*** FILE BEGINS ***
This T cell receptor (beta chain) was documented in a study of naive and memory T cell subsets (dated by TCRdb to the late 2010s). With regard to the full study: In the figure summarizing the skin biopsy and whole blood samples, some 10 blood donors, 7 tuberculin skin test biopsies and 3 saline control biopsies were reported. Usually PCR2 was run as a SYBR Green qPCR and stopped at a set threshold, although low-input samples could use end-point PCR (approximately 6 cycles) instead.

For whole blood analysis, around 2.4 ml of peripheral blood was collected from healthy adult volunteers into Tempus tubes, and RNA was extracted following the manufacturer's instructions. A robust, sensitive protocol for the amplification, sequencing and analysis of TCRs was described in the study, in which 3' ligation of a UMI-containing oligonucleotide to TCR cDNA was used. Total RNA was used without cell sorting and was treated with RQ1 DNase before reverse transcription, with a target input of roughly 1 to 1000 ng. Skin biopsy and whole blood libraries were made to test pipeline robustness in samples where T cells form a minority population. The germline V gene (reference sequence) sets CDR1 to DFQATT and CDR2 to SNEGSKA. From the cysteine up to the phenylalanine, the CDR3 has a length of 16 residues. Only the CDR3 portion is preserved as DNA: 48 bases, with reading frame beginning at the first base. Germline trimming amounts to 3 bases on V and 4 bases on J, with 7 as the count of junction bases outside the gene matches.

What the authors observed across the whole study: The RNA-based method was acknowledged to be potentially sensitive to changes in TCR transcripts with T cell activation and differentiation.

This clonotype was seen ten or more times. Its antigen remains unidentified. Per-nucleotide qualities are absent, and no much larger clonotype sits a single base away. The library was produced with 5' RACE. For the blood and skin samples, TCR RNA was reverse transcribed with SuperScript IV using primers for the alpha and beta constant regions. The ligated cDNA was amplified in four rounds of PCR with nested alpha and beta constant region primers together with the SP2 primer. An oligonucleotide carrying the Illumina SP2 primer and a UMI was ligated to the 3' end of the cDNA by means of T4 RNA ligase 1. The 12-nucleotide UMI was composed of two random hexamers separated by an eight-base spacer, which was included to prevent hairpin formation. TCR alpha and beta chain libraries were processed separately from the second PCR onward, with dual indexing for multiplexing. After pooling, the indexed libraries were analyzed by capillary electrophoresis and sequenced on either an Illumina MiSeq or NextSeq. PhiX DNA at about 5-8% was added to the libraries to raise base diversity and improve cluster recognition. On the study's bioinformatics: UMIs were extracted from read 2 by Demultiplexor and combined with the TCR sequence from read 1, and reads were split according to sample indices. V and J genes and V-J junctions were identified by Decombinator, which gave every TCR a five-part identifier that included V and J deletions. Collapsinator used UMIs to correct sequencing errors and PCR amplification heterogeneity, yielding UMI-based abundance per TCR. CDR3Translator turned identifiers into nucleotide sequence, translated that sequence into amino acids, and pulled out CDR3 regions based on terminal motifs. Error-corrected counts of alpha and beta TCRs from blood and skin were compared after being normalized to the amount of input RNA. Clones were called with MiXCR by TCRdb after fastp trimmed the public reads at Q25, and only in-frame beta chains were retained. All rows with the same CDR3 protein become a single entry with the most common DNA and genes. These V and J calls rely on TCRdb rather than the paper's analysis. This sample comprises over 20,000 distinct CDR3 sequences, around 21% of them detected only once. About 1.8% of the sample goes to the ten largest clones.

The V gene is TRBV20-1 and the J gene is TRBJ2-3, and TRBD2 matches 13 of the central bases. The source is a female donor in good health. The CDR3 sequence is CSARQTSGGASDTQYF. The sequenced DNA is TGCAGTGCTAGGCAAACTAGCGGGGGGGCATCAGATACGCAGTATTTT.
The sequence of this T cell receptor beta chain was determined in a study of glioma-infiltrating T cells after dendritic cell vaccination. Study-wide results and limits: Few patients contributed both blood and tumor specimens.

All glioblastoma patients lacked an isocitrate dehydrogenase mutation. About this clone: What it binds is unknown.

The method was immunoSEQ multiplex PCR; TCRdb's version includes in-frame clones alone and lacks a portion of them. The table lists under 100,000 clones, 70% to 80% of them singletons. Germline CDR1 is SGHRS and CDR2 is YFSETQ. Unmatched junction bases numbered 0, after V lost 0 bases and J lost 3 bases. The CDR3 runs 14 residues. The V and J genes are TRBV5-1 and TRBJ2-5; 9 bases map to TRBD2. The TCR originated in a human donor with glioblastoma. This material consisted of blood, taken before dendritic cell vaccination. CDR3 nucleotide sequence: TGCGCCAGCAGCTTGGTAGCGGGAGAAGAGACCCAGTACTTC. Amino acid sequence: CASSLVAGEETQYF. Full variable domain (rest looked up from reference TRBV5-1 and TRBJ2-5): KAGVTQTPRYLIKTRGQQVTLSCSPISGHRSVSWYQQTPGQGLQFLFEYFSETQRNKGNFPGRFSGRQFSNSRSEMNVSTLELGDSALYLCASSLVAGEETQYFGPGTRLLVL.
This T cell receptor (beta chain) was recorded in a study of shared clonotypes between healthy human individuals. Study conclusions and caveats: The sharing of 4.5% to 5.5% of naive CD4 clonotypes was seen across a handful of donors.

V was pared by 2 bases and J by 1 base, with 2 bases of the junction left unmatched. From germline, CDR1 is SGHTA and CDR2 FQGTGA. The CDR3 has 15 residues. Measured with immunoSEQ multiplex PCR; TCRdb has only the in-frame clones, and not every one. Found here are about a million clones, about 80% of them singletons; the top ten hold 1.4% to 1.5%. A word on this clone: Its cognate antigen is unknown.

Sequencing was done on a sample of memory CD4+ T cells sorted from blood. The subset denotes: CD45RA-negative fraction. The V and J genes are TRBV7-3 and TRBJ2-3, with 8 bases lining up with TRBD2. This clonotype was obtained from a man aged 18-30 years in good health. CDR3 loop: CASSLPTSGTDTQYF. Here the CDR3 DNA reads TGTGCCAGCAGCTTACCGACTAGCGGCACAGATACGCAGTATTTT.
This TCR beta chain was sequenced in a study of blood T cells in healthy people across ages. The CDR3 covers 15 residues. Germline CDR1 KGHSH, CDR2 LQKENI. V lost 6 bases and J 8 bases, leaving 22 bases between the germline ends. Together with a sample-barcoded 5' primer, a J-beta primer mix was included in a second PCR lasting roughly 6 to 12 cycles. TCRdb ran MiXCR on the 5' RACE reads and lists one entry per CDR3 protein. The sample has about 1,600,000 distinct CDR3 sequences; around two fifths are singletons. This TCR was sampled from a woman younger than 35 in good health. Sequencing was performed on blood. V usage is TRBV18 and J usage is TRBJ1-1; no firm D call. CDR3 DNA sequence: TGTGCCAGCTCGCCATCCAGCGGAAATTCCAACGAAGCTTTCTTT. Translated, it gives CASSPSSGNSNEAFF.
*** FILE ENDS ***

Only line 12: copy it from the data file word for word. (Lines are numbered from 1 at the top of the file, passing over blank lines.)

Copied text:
This TCR beta chain was sequenced in a study of blood T cells in healthy people across ages. The CDR3 covers 15 residues. Germline CDR1 KGHSH, CDR2 LQKENI. V lost 6 bases and J 8 bases, leaving 22 bases between the germline ends. Together with a sample-barcoded 5' primer, a J-beta primer mix was included in a second PCR lasting roughly 6 to 12 cycles. TCRdb ran MiXCR on the 5' RACE reads and lists one entry per CDR3 protein. The sample has about 1,600,000 distinct CDR3 sequences; around two fifths are singletons. This TCR was sampled from a woman younger than 35 in good health. Sequencing was performed on blood. V usage is TRBV18 and J usage is TRBJ1-1; no firm D call. CDR3 DNA sequence: TGTGCCAGCTCGCCATCCAGCGGAAATTCCAACGAAGCTTTCTTT. Translated, it gives CASSPSSGNSNEAFF.